When someone describes an album by telling you that you’ve never heard anything like it before, you may greet such a claim with skepticism. So I’ll just say that I’ve never heard anything quite like Rervm before. It’s the debut album of a San Francisco band named Lotus Thief, and today we bring you the premiere of the album’s second track, “Miseras”.
Lotus Thief consists of two members, Bezaelith (Botanist, Mina Loy, The Night Falls) and Otrebor (Botanist, Ordo Obsidium). The fact that both have been involved in the unique music of Botanist may suggest certain musical associations, but Lotus Thief follows a different musical path, albeit one just as unusual.
“Miseras” crushes with a heavy bass beat and distorted chords coming down in a torrential pour, with cosmic ambient sounds swirling around the storming beat — and beautiful clean vocals, male and female, rising up as airy and soaring as the instrumentation is concrete heavy.
The music drives with power, but it’s driving the space lanes rather than any earthbound highway — a course that become unmistakably clear with three minutes left, when the pistons stop and the song glides like a satellite in orbit, a cosmic dream unfolding.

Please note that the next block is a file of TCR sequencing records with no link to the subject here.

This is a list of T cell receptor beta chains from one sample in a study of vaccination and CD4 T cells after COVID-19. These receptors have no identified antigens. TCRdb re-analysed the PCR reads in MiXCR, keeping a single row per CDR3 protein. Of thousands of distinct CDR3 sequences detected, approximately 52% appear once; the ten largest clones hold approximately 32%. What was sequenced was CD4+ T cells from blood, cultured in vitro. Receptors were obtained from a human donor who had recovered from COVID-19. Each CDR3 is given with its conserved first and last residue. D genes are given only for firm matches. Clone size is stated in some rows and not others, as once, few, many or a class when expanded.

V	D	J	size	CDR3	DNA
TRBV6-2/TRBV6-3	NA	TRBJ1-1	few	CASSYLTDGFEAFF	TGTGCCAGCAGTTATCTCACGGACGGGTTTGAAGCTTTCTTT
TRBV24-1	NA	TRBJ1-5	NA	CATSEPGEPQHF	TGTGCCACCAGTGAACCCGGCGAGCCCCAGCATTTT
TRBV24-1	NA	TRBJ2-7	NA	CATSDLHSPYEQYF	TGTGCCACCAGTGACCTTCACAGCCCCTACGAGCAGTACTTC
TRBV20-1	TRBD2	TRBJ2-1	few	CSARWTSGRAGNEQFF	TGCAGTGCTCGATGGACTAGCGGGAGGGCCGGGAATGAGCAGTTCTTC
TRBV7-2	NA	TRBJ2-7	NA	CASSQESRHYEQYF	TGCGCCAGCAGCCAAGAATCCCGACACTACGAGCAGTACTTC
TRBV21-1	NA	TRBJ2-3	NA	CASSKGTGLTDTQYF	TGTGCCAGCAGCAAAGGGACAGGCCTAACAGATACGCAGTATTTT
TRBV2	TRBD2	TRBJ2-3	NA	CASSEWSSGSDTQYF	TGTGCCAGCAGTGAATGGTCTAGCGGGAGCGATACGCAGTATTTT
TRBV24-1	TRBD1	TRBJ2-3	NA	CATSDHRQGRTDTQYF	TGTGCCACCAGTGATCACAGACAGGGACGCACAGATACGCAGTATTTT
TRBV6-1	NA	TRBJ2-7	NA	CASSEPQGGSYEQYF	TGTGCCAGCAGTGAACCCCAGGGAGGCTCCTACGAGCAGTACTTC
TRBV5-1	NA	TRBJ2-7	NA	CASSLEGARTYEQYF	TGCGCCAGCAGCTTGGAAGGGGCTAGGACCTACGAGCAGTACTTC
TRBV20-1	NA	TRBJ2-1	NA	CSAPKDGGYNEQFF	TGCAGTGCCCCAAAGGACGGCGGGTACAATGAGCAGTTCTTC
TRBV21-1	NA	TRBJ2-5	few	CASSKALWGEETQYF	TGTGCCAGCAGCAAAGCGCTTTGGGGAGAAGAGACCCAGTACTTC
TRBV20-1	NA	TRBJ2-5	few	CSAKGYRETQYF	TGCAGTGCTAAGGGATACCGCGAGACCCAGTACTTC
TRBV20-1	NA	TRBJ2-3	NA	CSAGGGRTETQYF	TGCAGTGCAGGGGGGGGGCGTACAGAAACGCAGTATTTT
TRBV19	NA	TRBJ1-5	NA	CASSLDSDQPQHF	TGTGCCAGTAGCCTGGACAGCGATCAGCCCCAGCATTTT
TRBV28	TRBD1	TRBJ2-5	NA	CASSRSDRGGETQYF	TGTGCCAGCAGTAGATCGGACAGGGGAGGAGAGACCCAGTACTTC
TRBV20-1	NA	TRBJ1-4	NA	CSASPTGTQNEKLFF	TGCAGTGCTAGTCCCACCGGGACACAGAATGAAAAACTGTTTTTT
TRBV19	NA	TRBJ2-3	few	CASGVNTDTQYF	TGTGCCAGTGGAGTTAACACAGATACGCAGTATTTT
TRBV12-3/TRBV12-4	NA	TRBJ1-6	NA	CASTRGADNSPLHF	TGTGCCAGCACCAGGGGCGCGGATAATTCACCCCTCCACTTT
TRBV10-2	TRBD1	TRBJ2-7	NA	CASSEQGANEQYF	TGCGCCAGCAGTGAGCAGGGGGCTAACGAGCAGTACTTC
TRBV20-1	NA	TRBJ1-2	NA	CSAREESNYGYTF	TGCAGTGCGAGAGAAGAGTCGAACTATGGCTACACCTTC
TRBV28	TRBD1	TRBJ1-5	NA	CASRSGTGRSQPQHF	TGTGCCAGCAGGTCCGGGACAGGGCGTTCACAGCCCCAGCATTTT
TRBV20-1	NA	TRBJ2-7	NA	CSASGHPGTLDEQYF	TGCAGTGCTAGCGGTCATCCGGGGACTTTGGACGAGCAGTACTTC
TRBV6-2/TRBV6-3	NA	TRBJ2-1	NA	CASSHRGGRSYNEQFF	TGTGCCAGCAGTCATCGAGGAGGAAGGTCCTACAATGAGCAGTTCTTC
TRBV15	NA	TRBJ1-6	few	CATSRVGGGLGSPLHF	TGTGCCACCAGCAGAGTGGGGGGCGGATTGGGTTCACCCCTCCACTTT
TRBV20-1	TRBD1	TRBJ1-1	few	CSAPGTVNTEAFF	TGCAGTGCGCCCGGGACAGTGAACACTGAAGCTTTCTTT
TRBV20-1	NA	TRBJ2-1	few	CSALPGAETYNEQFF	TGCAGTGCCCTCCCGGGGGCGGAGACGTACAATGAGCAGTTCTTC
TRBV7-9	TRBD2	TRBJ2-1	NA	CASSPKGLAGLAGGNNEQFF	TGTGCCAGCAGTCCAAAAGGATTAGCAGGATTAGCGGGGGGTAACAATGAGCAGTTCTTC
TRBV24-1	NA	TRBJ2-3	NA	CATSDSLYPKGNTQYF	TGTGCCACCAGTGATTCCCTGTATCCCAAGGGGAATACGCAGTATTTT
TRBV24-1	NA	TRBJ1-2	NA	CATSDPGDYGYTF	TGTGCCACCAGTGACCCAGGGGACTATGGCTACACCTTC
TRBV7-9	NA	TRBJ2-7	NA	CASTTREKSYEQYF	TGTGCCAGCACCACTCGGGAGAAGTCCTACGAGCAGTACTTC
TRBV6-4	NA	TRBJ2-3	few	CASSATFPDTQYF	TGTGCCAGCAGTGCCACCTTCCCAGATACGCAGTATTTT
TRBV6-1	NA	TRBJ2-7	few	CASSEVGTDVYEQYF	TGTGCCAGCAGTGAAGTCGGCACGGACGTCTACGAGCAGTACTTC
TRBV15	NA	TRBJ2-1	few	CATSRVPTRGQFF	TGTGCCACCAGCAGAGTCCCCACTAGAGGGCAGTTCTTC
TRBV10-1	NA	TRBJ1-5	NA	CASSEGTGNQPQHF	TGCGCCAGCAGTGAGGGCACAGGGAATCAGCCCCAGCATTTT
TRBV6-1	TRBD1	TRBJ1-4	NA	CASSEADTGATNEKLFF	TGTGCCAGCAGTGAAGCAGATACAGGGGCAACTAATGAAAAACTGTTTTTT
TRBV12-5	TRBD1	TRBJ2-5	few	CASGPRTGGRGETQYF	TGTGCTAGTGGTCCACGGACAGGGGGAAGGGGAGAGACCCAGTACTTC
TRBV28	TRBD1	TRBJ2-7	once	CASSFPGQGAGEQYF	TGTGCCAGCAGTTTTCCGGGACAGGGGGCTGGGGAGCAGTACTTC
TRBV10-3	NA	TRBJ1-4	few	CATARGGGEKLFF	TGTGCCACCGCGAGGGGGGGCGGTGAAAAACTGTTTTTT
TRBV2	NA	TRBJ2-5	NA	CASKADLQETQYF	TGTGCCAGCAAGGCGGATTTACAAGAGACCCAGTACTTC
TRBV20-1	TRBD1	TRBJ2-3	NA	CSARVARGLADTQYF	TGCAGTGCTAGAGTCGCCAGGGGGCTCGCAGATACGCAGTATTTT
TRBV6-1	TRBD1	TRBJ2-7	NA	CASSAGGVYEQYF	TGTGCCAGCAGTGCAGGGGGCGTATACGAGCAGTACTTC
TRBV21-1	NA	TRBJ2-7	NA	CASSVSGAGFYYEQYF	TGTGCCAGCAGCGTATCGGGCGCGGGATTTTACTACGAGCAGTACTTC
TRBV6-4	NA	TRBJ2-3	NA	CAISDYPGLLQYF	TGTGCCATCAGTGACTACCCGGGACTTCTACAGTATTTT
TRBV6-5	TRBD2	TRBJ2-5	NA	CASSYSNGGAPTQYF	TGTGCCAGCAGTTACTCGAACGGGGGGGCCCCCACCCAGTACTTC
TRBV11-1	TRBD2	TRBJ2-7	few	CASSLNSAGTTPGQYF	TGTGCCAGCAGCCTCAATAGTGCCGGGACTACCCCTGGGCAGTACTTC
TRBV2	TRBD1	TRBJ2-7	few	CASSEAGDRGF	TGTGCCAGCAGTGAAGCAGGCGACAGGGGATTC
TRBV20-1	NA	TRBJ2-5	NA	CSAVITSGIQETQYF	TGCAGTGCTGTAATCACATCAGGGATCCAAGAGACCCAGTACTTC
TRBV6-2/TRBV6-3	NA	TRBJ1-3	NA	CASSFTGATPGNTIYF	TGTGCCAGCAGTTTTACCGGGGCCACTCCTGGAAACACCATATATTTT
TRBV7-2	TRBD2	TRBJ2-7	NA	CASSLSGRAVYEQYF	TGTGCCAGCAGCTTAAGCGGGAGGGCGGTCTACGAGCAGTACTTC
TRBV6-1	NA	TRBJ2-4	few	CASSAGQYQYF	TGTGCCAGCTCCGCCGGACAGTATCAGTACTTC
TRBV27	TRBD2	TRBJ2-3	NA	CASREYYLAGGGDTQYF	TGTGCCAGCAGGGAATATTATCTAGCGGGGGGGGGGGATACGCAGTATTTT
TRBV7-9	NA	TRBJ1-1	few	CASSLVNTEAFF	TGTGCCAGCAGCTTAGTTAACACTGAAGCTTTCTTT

I’m not even going to try to classify the music in genre terms. When you hear it, maybe you’ll understand why. And it would be equally pointless to force the other songs into pigeonholes — they would wriggle free. You’ll see.
One more note about Rervm, as if the music itself weren’t interesting enough: It’s a translation-based retelling of De Rerum Natura (or “On the Nature of Things”) by the Roman poet and philosopher Titus Lucretius Carus, written in the 1st century BC. I think it’s worth quoting from the article on this work at The Font of All Human Knowledge, because it adds one more layer of richness to the music itself:
The poem, written in some 7,400 dactylic hexameters, is divided into six untitled books, and explores Epicurean physics through richly poetic language and metaphors. Lucretius presents the principles of atomism; the nature of the mind and soul; explanations of sensation and thought; the development of the world and its phenomena; and explains a variety of celestial and terrestrial phenomena. The universe described in the poem operates according to these physical principles, guided by fortuna, “chance,” and not the divine intervention of the traditional Roman deities.
Rervm will be released on November 28 by Svart Records on double-vinyl, CD, and digitally, and can be pre-ordered here. The first track from Rervm, “Aeternvs”, was previously released on Bandcamp, and I’ve included a stream of that song below our premiere. Enjoy…